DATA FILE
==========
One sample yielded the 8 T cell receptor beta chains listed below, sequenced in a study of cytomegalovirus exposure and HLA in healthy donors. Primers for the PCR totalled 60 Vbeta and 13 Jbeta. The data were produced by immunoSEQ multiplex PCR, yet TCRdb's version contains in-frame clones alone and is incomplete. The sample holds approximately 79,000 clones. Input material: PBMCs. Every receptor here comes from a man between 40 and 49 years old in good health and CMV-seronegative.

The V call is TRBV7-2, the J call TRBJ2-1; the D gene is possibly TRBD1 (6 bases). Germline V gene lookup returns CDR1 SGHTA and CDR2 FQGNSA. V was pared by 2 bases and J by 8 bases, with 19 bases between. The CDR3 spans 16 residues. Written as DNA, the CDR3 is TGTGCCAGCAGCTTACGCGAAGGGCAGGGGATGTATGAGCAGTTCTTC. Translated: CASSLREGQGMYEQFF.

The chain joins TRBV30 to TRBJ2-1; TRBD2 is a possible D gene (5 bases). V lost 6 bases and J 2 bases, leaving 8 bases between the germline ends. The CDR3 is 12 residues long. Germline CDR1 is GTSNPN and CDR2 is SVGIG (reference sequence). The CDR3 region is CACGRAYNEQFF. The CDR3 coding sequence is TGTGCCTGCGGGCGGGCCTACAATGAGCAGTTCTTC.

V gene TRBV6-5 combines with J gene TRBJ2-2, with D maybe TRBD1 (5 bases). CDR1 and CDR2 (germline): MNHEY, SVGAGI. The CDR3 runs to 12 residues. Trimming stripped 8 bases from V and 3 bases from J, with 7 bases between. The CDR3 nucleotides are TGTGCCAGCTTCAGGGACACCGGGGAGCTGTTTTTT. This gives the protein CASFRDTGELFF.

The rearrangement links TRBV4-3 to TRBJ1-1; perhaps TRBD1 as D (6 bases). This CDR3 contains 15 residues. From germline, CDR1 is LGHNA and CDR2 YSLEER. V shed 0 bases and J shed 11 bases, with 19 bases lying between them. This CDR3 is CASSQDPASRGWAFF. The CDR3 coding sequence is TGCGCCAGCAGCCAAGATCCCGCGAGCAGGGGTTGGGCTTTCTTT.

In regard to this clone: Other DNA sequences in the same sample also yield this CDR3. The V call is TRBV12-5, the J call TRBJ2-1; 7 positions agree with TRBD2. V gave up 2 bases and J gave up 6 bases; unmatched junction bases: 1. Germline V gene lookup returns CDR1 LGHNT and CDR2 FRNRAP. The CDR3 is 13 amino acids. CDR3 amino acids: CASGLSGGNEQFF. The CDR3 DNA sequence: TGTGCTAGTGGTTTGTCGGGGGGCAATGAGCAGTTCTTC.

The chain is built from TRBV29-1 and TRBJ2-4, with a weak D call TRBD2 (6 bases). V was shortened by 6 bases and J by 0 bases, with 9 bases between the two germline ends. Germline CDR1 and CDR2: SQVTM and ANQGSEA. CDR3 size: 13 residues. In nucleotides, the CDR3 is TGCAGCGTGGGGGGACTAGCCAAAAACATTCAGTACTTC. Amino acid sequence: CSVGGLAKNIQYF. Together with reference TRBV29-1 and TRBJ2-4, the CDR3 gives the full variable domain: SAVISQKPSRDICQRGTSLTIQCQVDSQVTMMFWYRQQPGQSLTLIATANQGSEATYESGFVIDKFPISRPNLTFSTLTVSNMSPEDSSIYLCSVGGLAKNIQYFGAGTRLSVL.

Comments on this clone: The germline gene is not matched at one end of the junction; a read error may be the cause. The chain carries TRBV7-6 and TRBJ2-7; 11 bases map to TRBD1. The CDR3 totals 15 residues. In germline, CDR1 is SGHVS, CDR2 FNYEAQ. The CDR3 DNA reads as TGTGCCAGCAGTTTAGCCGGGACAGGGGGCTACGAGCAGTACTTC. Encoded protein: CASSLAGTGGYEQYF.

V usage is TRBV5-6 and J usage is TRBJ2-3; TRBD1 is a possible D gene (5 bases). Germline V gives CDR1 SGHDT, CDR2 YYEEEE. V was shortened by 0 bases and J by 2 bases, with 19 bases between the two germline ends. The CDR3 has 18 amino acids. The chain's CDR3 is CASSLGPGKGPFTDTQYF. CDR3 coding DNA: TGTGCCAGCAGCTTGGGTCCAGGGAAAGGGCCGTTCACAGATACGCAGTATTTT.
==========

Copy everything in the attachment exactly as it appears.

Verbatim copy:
One sample yielded the 8 T cell receptor beta chains listed below, sequenced in a study of cytomegalovirus exposure and HLA in healthy donors. Primers for the PCR totalled 60 Vbeta and 13 Jbeta. The data were produced by immunoSEQ multiplex PCR, yet TCRdb's version contains in-frame clones alone and is incomplete. The sample holds approximately 79,000 clones. Input material: PBMCs. Every receptor here comes from a man between 40 and 49 years old in good health and CMV-seronegative.

The V call is TRBV7-2, the J call TRBJ2-1; the D gene is possibly TRBD1 (6 bases). Germline V gene lookup returns CDR1 SGHTA and CDR2 FQGNSA. V was pared by 2 bases and J by 8 bases, with 19 bases between. The CDR3 spans 16 residues. Written as DNA, the CDR3 is TGTGCCAGCAGCTTACGCGAAGGGCAGGGGATGTATGAGCAGTTCTTC. Translated: CASSLREGQGMYEQFF.

The chain joins TRBV30 to TRBJ2-1; TRBD2 is a possible D gene (5 bases). V lost 6 bases and J 2 bases, leaving 8 bases between the germline ends. The CDR3 is 12 residues long. Germline CDR1 is GTSNPN and CDR2 is SVGIG (reference sequence). The CDR3 region is CACGRAYNEQFF. The CDR3 coding sequence is TGTGCCTGCGGGCGGGCCTACAATGAGCAGTTCTTC.

V gene TRBV6-5 combines with J gene TRBJ2-2, with D maybe TRBD1 (5 bases). CDR1 and CDR2 (germline): MNHEY, SVGAGI. The CDR3 runs to 12 residues. Trimming stripped 8 bases from V and 3 bases from J, with 7 bases between. The CDR3 nucleotides are TGTGCCAGCTTCAGGGACACCGGGGAGCTGTTTTTT. This gives the protein CASFRDTGELFF.

The rearrangement links TRBV4-3 to TRBJ1-1; perhaps TRBD1 as D (6 bases). This CDR3 contains 15 residues. From germline, CDR1 is LGHNA and CDR2 YSLEER. V shed 0 bases and J shed 11 bases, with 19 bases lying between them. This CDR3 is CASSQDPASRGWAFF. The CDR3 coding sequence is TGCGCCAGCAGCCAAGATCCCGCGAGCAGGGGTTGGGCTTTCTTT.

In regard to this clone: Other DNA sequences in the same sample also yield this CDR3. The V call is TRBV12-5, the J call TRBJ2-1; 7 positions agree with TRBD2. V gave up 2 bases and J gave up 6 bases; unmatched junction bases: 1. Germline V gene lookup returns CDR1 LGHNT and CDR2 FRNRAP. The CDR3 is 13 amino acids. CDR3 amino acids: CASGLSGGNEQFF. The CDR3 DNA sequence: TGTGCTAGTGGTTTGTCGGGGGGCAATGAGCAGTTCTTC.

The chain is built from TRBV29-1 and TRBJ2-4, with a weak D call TRBD2 (6 bases). V was shortened by 6 bases and J by 0 bases, with 9 bases between the two germline ends. Germline CDR1 and CDR2: SQVTM and ANQGSEA. CDR3 size: 13 residues. In nucleotides, the CDR3 is TGCAGCGTGGGGGGACTAGCCAAAAACATTCAGTACTTC. Amino acid sequence: CSVGGLAKNIQYF. Together with reference TRBV29-1 and TRBJ2-4, the CDR3 gives the full variable domain: SAVISQKPSRDICQRGTSLTIQCQVDSQVTMMFWYRQQPGQSLTLIATANQGSEATYESGFVIDKFPISRPNLTFSTLTVSNMSPEDSSIYLCSVGGLAKNIQYFGAGTRLSVL.

Comments on this clone: The germline gene is not matched at one end of the junction; a read error may be the cause. The chain carries TRBV7-6 and TRBJ2-7; 11 bases map to TRBD1. The CDR3 totals 15 residues. In germline, CDR1 is SGHVS, CDR2 FNYEAQ. The CDR3 DNA reads as TGTGCCAGCAGTTTAGCCGGGACAGGGGGCTACGAGCAGTACTTC. Encoded protein: CASSLAGTGGYEQYF.

V usage is TRBV5-6 and J usage is TRBJ2-3; TRBD1 is a possible D gene (5 bases). Germline V gives CDR1 SGHDT, CDR2 YYEEEE. V was shortened by 0 bases and J by 2 bases, with 19 bases between the two germline ends. The CDR3 has 18 amino acids. The chain's CDR3 is CASSLGPGKGPFTDTQYF. CDR3 coding DNA: TGTGCCAGCAGCTTGGGTCCAGGGAAAGGGCCGTTCACAGATACGCAGTATTTT.